Less is More in Emerging Obesity Devices
This article was originally published in Start Up
By now it's obvious that obesity is more than a cosmetic problem. It's associated with heart disease, high blood pressure, certain cancers, and many other serious diseases. But it's coming to light that even being overweight increases one's cardiac risk. Now, companies with non-invasive and non-surgical devices for moderate obesity are a promising investments, according to "US Markets for Obesity Drugs and Bariatric Surgical Devices, " a report just published by Medtech Insight.
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At this year's American Society for Bariatric Surgery (ASBS) meeting, held in San Diego in June, innovation was on display as researchers and device manufacturers showcased several new approaches and technologies for bariatric surgery.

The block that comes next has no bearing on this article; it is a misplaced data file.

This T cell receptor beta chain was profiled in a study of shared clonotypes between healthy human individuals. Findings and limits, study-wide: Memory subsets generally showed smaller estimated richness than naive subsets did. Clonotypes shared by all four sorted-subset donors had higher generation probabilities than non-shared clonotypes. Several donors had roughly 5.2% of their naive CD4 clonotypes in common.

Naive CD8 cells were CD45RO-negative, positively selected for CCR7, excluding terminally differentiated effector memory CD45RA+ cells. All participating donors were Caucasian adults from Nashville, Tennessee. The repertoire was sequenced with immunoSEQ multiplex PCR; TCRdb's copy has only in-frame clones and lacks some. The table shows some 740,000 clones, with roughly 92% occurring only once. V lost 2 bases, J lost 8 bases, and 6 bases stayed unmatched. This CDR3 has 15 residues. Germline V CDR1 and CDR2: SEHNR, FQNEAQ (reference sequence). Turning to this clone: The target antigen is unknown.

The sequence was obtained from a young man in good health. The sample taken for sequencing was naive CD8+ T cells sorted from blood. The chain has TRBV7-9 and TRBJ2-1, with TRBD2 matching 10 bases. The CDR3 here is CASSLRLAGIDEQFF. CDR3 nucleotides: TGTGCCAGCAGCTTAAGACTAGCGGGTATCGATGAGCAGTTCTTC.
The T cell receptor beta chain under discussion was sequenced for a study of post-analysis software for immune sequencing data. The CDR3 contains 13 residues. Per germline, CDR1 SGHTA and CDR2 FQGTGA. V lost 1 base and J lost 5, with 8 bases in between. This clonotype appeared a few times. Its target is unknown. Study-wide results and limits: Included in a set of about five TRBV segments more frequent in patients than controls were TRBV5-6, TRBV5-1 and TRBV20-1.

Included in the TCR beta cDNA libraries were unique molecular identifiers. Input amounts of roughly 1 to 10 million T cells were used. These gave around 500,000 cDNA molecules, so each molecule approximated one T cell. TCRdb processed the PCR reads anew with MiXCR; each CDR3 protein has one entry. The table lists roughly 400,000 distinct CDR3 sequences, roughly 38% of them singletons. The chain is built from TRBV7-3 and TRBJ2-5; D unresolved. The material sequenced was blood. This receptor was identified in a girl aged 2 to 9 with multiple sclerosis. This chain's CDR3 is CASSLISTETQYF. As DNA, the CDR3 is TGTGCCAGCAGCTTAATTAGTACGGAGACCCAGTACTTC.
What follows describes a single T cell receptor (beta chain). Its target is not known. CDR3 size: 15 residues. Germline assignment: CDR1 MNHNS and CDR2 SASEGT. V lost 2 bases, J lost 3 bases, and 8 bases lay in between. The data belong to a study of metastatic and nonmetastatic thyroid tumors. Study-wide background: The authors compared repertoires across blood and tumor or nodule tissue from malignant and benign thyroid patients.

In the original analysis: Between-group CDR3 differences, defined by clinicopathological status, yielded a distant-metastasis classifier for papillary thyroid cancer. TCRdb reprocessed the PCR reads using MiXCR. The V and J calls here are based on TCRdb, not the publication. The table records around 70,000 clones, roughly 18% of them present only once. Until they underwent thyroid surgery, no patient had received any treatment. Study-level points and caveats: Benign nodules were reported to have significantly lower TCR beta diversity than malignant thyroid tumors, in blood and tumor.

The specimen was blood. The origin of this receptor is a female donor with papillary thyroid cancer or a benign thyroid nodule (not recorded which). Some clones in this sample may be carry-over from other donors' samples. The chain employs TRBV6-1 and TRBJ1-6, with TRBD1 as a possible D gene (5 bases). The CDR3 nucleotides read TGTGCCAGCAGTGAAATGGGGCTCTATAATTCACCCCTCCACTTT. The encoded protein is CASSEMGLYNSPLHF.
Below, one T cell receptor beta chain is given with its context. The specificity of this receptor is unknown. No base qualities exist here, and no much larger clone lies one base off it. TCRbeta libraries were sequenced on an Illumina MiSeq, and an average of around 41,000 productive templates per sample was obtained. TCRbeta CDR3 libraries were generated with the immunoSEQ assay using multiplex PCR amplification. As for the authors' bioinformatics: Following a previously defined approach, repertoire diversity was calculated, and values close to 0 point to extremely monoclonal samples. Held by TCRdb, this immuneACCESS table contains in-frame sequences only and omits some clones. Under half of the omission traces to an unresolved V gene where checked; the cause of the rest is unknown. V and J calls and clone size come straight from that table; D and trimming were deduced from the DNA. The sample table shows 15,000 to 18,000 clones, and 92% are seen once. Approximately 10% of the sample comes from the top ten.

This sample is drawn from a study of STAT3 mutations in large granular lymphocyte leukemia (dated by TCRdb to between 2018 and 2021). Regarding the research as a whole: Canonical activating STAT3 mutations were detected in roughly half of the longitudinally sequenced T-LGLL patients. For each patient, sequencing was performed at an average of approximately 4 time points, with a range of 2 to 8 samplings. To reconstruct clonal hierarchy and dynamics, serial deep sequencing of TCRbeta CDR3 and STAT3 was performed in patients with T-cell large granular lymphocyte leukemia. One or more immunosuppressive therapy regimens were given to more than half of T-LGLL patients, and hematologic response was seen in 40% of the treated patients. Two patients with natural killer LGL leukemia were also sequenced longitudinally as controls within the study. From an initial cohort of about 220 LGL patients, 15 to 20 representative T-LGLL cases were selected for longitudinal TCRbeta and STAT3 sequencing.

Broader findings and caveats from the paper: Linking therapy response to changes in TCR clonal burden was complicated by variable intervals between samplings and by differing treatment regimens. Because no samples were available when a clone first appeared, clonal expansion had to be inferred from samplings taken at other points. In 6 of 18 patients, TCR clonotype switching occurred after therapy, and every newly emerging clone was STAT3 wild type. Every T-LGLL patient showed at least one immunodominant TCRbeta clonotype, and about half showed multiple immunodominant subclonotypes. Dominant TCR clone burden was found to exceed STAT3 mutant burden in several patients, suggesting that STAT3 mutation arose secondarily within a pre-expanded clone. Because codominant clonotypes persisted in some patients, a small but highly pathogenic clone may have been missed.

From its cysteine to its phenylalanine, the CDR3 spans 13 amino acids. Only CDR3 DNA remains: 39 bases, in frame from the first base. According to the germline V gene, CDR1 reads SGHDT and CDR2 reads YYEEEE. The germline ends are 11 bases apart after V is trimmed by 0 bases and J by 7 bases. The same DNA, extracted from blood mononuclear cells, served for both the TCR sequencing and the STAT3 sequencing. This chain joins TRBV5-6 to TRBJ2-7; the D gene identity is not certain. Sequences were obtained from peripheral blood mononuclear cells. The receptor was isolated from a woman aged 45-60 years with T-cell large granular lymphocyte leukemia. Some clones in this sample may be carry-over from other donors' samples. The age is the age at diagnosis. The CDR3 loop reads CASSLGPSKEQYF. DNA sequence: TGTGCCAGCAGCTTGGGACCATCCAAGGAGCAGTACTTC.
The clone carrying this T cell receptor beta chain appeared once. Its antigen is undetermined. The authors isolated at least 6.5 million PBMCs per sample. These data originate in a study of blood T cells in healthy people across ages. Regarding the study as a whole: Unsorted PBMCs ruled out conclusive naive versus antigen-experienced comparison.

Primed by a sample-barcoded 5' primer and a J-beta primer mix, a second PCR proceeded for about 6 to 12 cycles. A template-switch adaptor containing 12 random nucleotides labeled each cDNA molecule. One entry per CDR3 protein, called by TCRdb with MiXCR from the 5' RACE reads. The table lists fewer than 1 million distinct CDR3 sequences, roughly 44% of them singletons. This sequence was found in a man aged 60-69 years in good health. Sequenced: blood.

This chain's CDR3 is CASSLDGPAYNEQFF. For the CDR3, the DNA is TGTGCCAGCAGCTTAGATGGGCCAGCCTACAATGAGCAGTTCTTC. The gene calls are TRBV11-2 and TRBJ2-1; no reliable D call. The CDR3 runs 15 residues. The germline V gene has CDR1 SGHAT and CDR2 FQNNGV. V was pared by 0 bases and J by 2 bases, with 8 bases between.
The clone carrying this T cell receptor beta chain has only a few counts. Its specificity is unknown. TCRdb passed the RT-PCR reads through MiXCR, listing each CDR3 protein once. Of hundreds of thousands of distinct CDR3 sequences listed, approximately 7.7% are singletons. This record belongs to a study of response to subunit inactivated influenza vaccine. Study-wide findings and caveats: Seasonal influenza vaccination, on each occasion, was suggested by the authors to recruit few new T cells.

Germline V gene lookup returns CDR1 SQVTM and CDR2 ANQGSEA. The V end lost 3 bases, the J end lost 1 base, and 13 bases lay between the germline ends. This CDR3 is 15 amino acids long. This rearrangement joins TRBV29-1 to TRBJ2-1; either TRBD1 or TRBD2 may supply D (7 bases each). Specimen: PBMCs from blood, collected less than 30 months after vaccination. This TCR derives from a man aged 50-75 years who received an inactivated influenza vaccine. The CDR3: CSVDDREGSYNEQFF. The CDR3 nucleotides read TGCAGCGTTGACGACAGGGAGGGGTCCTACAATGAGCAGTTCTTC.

Obesity has become an epidemic, with 30% of the U.S. population obese and an additional 35% overweight, including children and adolescents. Bariatric surgical procedures have skyrocketed in recent years, with hospital costs exceeding $1.2 billion, and good success rates. However, for certain groups, such as patients over 65, the risks of bariatric surgery may outweigh the benefits. Much needs to be done to address this troubling and growing public health problem.
The push to improve healthcare quality in the U.S. has been a consistent goal, imbedded in the industry for years. However, over the last decade this movement rose to a higher level of necessity, and a number of programs have been generated from within the industry as well as government agencies -- but, has significant progress been made?